January 4, 2020

Fika

As I was looking back on my calendar for the past few years, I rediscovered an event on my calendar:

Fika (Ryan+Tim)

Tim had just gotten back from living in Sweden for a few months, and he had become enamoured with this Swedish idea of a fika.

SwedishFood.com has a description of the word that I just can’t beat:

The word fika actually derives from the 19th-century slang word for coffee: kaffi. Invert the word kaffi, and you get fika. Fika is often translated as a coffee and cake break”, which is kind of correct, but really it is much more than that.

Fika is a concept, a state of mind, an attitude and an important part of Swedish culture. Many Swedes consider that it is almost essential to make time for fika every day. It means making time for friends and colleagues to share a cup of coffee (or tea) and a little something to eat.

Fika cannot be experienced at your desk by yourself. That would just be taking coffee and cake.

Fika is a ritual. Even the mighty Volvo plant stops for fika. All Swedes consider it important to make time to stop and socialise: to take a pause. It refreshes the brain and strengthens relationships. And it makes good business sense: firms have better teams and are more productive where fika is institutionalised.

Fika can be a verb. Swedes will say to each other, Let’s go and fika!” or You and I fika together so well”.

Exactly what you eat during fika is not really important. The food is incidental to the companionship, the socialising and catching up with friends and colleagues. But whatever food you choose for fika it should be fresh and well presented. Ideally it should be homemade. Many team leaders in Sweden consider it important to regularly bake something at home to take into work for fika.

Often fika is enjoyed by candlelight, even if it is in an office or the corner of a factory. It’s all about slowing down and finding time for friends and colleagues, whilst you sip a drink and enjoy something small to eat. Candlelight helps!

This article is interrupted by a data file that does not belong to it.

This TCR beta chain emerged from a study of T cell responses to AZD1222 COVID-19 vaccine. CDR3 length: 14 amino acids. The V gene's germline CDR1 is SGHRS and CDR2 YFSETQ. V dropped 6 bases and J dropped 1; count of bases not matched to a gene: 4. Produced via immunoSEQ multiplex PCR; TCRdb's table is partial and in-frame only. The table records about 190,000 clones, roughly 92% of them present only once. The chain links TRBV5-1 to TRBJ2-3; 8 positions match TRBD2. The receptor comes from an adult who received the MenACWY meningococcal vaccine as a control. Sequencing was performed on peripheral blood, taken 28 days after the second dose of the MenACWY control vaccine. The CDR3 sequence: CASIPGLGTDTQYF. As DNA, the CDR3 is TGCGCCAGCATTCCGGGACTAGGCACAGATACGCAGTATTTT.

Make sure you are never too busy for fika

Wherever you live, give fika a try in your daily schedule. You can never be too busy for fika!

The thing that I love about so many of my friends is that they are present. The people I’ve grown to value the most in life are the ones who seem hyper-involved in the moments that they are with you.

I love the intimate moments with friends where you learn about their dreams and struggles and values. I think it’s been too easy in my last few busy months to lose touch with friends. In some sense, I’ve even lost touch with a few friends that I see somewhat regularly; we talk, but we don’t really catch up.

I went through a weird exercise over the past few days. I made a list of all of the people I interact with, and then I divided them into tiers. There’s people in my life who I don’t ever want to lose touch with, some that are fairly good companions, and some that are newer presences in my life but I’d like to get know better. I think we all have these groups of people floating through our life, but without really putting concrete labels on it, it’s hard to really be intentional about your time. It’s common to hear people lose touch with loved ones; wouldn’t it be so much easier if you consciously knew who your top ten friends were, so that you made sure you never weren’t available for those you love the most?

I have a bunch of photos on the wall of my room. It’s become so normal to have them there that I don’t even regularly look at them all. But recently I gave them all a closer look. Ah, this person! I thought to myself, we haven’t talked in months! But the whole reason I put their face on my wall is because I consider them one of my closest friends. Where did my actions fail to keep up with my priorities?

I don’t want to passively make these kinds of mistakes. I want to be proactive about who I love spending time with, and make sure I’m present in their lives.

I want a little more fika in my life. A little more quality time, a little more depth and consistency in the relationships I know I value. If I reach out to say hello, don’t be surprised (candlelight optional.)


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